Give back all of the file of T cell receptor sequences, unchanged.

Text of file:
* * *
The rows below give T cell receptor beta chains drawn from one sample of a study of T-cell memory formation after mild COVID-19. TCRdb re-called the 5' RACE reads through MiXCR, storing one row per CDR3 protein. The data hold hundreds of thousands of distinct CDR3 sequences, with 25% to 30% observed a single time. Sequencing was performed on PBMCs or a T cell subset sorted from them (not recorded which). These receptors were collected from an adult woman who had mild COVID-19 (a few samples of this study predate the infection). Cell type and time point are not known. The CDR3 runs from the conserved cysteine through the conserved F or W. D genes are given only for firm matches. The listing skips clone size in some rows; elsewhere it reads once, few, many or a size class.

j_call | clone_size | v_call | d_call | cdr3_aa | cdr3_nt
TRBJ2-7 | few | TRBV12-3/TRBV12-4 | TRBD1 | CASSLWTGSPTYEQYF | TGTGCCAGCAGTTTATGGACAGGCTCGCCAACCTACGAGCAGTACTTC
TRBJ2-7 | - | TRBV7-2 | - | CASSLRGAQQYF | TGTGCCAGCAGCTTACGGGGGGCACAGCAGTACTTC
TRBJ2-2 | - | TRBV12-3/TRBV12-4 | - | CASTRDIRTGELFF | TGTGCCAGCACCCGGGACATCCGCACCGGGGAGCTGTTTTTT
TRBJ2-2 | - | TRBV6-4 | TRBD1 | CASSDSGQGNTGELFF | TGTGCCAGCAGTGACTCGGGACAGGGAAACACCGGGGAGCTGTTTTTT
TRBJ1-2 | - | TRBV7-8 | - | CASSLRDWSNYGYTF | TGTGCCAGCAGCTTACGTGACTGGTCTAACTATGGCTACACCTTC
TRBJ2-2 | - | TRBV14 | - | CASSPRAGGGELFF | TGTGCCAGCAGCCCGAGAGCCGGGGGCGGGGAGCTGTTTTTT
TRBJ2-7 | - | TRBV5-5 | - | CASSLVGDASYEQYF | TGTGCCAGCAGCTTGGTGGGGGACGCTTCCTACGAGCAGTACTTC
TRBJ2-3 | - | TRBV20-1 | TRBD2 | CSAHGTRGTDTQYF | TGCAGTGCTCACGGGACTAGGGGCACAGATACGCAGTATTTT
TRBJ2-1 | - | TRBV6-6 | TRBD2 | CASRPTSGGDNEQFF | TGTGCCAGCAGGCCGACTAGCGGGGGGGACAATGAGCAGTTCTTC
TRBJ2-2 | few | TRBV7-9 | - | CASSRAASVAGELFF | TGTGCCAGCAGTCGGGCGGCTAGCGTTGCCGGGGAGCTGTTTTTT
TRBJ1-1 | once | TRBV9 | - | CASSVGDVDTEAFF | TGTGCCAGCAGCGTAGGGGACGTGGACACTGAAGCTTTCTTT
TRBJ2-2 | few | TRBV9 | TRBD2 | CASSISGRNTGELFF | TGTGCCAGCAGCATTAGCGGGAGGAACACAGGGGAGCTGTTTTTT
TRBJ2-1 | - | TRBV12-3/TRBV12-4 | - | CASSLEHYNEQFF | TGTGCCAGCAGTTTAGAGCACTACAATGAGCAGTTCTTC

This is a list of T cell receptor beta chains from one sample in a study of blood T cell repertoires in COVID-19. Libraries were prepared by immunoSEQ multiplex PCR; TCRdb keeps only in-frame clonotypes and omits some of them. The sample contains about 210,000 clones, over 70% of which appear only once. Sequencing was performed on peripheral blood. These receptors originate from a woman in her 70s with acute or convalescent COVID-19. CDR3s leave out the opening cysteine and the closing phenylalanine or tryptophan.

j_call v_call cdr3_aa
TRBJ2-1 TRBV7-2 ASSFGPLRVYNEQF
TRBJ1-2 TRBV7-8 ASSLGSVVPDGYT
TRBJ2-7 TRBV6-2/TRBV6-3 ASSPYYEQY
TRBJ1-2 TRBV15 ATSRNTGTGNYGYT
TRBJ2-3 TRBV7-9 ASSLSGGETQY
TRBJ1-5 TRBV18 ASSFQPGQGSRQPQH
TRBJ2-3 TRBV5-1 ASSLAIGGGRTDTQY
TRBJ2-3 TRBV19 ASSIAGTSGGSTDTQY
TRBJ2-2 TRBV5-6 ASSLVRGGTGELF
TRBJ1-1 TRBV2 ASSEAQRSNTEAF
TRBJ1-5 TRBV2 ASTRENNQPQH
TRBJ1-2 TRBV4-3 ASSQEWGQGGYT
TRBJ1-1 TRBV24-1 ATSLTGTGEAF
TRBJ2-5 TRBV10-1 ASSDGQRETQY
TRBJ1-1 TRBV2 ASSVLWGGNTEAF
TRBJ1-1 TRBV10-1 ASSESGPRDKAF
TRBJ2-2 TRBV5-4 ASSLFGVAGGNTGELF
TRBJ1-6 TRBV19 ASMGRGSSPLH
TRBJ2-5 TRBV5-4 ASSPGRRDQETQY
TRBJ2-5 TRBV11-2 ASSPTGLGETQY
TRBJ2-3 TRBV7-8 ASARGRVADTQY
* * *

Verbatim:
The rows below give T cell receptor beta chains drawn from one sample of a study of T-cell memory formation after mild COVID-19. TCRdb re-called the 5' RACE reads through MiXCR, storing one row per CDR3 protein. The data hold hundreds of thousands of distinct CDR3 sequences, with 25% to 30% observed a single time. Sequencing was performed on PBMCs or a T cell subset sorted from them (not recorded which). These receptors were collected from an adult woman who had mild COVID-19 (a few samples of this study predate the infection). Cell type and time point are not known. The CDR3 runs from the conserved cysteine through the conserved F or W. D genes are given only for firm matches. The listing skips clone size in some rows; elsewhere it reads once, few, many or a size class.

j_call | clone_size | v_call | d_call | cdr3_aa | cdr3_nt
TRBJ2-7 | few | TRBV12-3/TRBV12-4 | TRBD1 | CASSLWTGSPTYEQYF | TGTGCCAGCAGTTTATGGACAGGCTCGCCAACCTACGAGCAGTACTTC
TRBJ2-7 | - | TRBV7-2 | - | CASSLRGAQQYF | TGTGCCAGCAGCTTACGGGGGGCACAGCAGTACTTC
TRBJ2-2 | - | TRBV12-3/TRBV12-4 | - | CASTRDIRTGELFF | TGTGCCAGCACCCGGGACATCCGCACCGGGGAGCTGTTTTTT
TRBJ2-2 | - | TRBV6-4 | TRBD1 | CASSDSGQGNTGELFF | TGTGCCAGCAGTGACTCGGGACAGGGAAACACCGGGGAGCTGTTTTTT
TRBJ1-2 | - | TRBV7-8 | - | CASSLRDWSNYGYTF | TGTGCCAGCAGCTTACGTGACTGGTCTAACTATGGCTACACCTTC
TRBJ2-2 | - | TRBV14 | - | CASSPRAGGGELFF | TGTGCCAGCAGCCCGAGAGCCGGGGGCGGGGAGCTGTTTTTT
TRBJ2-7 | - | TRBV5-5 | - | CASSLVGDASYEQYF | TGTGCCAGCAGCTTGGTGGGGGACGCTTCCTACGAGCAGTACTTC
TRBJ2-3 | - | TRBV20-1 | TRBD2 | CSAHGTRGTDTQYF | TGCAGTGCTCACGGGACTAGGGGCACAGATACGCAGTATTTT
TRBJ2-1 | - | TRBV6-6 | TRBD2 | CASRPTSGGDNEQFF | TGTGCCAGCAGGCCGACTAGCGGGGGGGACAATGAGCAGTTCTTC
TRBJ2-2 | few | TRBV7-9 | - | CASSRAASVAGELFF | TGTGCCAGCAGTCGGGCGGCTAGCGTTGCCGGGGAGCTGTTTTTT
TRBJ1-1 | once | TRBV9 | - | CASSVGDVDTEAFF | TGTGCCAGCAGCGTAGGGGACGTGGACACTGAAGCTTTCTTT
TRBJ2-2 | few | TRBV9 | TRBD2 | CASSISGRNTGELFF | TGTGCCAGCAGCATTAGCGGGAGGAACACAGGGGAGCTGTTTTTT
TRBJ2-1 | - | TRBV12-3/TRBV12-4 | - | CASSLEHYNEQFF | TGTGCCAGCAGTTTAGAGCACTACAATGAGCAGTTCTTC

This is a list of T cell receptor beta chains from one sample in a study of blood T cell repertoires in COVID-19. Libraries were prepared by immunoSEQ multiplex PCR; TCRdb keeps only in-frame clonotypes and omits some of them. The sample contains about 210,000 clones, over 70% of which appear only once. Sequencing was performed on peripheral blood. These receptors originate from a woman in her 70s with acute or convalescent COVID-19. CDR3s leave out the opening cysteine and the closing phenylalanine or tryptophan.

j_call v_call cdr3_aa
TRBJ2-1 TRBV7-2 ASSFGPLRVYNEQF
TRBJ1-2 TRBV7-8 ASSLGSVVPDGYT
TRBJ2-7 TRBV6-2/TRBV6-3 ASSPYYEQY
TRBJ1-2 TRBV15 ATSRNTGTGNYGYT
TRBJ2-3 TRBV7-9 ASSLSGGETQY
TRBJ1-5 TRBV18 ASSFQPGQGSRQPQH
TRBJ2-3 TRBV5-1 ASSLAIGGGRTDTQY
TRBJ2-3 TRBV19 ASSIAGTSGGSTDTQY
TRBJ2-2 TRBV5-6 ASSLVRGGTGELF
TRBJ1-1 TRBV2 ASSEAQRSNTEAF
TRBJ1-5 TRBV2 ASTRENNQPQH
TRBJ1-2 TRBV4-3 ASSQEWGQGGYT
TRBJ1-1 TRBV24-1 ATSLTGTGEAF
TRBJ2-5 TRBV10-1 ASSDGQRETQY
TRBJ1-1 TRBV2 ASSVLWGGNTEAF
TRBJ1-1 TRBV10-1 ASSESGPRDKAF
TRBJ2-2 TRBV5-4 ASSLFGVAGGNTGELF
TRBJ1-6 TRBV19 ASMGRGSSPLH
TRBJ2-5 TRBV5-4 ASSPGRRDQETQY
TRBJ2-5 TRBV11-2 ASSPTGLGETQY
TRBJ2-3 TRBV7-8 ASARGRVADTQY